movement among sub-Saharan Africans that embodied the earliest
stirrings toward religious and political freedom in the modern
colonial period. The movement was initiated in the 1880s when
South African mission workers began forming independent
all-African churches, such as the Tembu tribal church (1884) and
the Church of Africa (1889). An ex-Wesleyan minister, Mangena
Mokone, was the first to use the term when he founded the
Ethiopian Church (1892). Among the main causes of the movement
were the frustrations felt by South Africans who were denied
advancement in the hierarchy of the mission churches and racial
discontent encouraged by the colour bar. Other contributing
factors were the desire for a more African and relevant
Christianity, for the restoration of tribal life, and for
political and cultural autonomy expressed in the slogan
"Africa for the Africans" and also in the word
The mystique of the term Ethiopianism derived from its occurrence in the Bible (where Ethiopia is also referred to as Kush or Cush) and was enhanced when the ancient independent Christian kingdom of Ethiopia defeated the Italians at Adowa in 1896. The word therefore represented Africa's dignity and place in the divine dispensation and provided a charter for free African churches and nations of the future.
Parallel developments occurred elsewhere and for similar reasons. In Nigeria the so-called African churches - the Native Baptist Church (1888), the formerly Anglican United Native African Church (1891) and its later divisions, and the United African Methodist Church (1917) were important. Other Ethiopian-related movements were represented by the Cameroun Native Baptist Church (1887); the Native Baptist Church (1898), in Ghana; in Rhodesia, by a branch (1906) of the American Negro denomination, the African Methodist Episcopal Church and Nemapare's African Methodist Church (1947); and the Kenyan Church of Christ in Africa (1957), formerly Anglican.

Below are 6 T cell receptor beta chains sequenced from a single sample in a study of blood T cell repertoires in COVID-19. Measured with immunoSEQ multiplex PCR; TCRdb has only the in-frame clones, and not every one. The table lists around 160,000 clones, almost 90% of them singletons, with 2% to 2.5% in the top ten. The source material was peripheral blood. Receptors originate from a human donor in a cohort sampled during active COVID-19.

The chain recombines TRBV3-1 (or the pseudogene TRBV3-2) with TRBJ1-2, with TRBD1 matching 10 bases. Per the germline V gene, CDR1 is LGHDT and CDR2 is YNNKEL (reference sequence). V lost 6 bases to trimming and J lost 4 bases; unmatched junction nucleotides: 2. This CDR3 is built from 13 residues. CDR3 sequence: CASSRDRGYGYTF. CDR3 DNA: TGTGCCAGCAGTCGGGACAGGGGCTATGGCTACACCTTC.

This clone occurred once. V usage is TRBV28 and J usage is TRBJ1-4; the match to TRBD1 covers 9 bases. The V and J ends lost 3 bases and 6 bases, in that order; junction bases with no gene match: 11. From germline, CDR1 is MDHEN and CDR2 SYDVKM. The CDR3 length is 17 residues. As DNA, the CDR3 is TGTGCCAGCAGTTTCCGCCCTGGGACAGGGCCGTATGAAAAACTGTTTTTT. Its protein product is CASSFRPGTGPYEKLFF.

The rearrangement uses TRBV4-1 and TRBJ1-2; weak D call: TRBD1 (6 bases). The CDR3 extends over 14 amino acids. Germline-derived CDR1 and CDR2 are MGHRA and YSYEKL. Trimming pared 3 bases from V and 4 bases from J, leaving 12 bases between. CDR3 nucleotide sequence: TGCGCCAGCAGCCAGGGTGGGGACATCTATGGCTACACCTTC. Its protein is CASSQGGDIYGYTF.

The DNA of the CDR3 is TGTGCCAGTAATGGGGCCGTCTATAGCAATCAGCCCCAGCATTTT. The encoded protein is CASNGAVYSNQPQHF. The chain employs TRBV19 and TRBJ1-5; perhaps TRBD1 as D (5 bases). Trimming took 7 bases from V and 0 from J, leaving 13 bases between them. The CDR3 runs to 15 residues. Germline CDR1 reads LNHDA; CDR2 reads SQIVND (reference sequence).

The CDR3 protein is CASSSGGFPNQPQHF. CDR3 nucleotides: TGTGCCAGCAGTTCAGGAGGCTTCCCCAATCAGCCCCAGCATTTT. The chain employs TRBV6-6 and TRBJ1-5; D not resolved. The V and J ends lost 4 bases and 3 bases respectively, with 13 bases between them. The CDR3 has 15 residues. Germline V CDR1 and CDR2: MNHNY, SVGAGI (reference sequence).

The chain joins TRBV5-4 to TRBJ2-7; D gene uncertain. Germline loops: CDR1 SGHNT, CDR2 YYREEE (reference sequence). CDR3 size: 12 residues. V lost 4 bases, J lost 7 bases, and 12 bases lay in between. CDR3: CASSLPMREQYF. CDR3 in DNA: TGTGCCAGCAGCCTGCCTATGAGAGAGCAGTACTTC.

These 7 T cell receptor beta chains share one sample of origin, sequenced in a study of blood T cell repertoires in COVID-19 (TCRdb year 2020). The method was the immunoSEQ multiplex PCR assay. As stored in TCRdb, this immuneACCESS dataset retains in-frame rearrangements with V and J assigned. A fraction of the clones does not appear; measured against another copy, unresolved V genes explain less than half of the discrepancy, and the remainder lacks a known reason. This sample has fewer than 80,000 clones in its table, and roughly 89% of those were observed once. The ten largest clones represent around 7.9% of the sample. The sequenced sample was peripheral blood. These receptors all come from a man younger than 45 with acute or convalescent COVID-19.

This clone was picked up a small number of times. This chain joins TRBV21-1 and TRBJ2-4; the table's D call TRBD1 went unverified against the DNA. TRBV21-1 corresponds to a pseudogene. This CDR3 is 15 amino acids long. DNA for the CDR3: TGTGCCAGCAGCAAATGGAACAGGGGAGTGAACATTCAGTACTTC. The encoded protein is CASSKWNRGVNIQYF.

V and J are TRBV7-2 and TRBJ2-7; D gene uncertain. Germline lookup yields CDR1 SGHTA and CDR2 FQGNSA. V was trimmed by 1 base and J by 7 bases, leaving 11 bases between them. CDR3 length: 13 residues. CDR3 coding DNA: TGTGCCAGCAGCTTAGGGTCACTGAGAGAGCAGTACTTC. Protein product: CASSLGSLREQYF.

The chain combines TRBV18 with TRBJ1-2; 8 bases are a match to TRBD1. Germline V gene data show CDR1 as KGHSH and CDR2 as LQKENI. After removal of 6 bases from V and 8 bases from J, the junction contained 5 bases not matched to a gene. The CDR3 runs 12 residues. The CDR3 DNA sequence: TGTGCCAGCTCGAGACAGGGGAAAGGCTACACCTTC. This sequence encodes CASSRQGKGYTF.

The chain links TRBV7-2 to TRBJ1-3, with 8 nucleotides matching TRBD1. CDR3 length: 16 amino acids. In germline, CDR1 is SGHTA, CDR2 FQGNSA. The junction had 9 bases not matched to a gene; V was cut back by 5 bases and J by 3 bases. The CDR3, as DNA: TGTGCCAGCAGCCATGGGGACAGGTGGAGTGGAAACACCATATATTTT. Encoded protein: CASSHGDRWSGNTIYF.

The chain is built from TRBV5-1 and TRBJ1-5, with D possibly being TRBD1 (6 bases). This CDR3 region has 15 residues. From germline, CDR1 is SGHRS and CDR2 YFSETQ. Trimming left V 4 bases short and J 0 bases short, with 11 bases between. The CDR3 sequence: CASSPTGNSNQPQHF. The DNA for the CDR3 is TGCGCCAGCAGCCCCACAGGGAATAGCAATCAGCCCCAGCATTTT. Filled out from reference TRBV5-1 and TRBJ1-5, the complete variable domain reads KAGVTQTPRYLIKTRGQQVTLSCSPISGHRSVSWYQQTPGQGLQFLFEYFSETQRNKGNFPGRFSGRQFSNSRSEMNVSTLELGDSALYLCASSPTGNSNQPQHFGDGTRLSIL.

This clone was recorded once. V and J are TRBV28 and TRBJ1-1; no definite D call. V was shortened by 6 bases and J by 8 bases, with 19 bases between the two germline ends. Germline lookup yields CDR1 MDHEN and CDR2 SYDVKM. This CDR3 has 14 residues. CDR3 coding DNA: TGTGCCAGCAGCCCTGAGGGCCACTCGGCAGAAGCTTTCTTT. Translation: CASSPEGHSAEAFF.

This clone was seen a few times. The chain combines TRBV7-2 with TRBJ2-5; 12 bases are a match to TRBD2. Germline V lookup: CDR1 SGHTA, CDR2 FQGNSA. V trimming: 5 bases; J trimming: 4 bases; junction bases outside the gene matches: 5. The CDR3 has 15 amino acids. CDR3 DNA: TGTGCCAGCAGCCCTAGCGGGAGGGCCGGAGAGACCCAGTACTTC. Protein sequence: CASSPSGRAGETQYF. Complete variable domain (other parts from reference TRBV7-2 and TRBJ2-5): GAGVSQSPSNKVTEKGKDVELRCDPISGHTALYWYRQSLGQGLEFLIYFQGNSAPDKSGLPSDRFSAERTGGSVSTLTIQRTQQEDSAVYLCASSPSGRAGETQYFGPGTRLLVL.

Early Ethiopianism included tribalist, nationalist, and Pan-African dimensions, which were encouraged by association with independent U.S. black churches and radical leaders with "back to Africa" ideas and an Ethiopianist ideology. This ideology was explicit in the thought of such pioneers of African cultural, religious, and political independence as E. W. Blyden (1832-1912), and J. E. Casely-Hayford of Ghana (e.g., his Ethiopia Unbound, 1911).
Ethiopian movements played some part in the Zulu rebellion of 1906 and especially in the Nyasaland rising of 1915 led by John Chilembwe, founder of the independent Providence Industrial Mission. From about 1920, political activities were channelled into secular political parties and trades unions, and the use of the term Ethiopian then narrowed to one section of African independent religious movements (see Zionist church). These Ethiopian-type churches originated by secession (and further subsecessions) from a mission-connected church, which they resemble in beliefs, polity, and worship and from which they differ in certain cultural and ethnic practices.
By the early 1970s the term Ethiopianism was not in popular use outside southern Africa and, when employed for this form of religious movement elsewhere in Africa, is used by many but not all scholars as a historical or classificatory term.
The New Encyclopaedia Britannica, Vol. 4 (15th ed. 1986).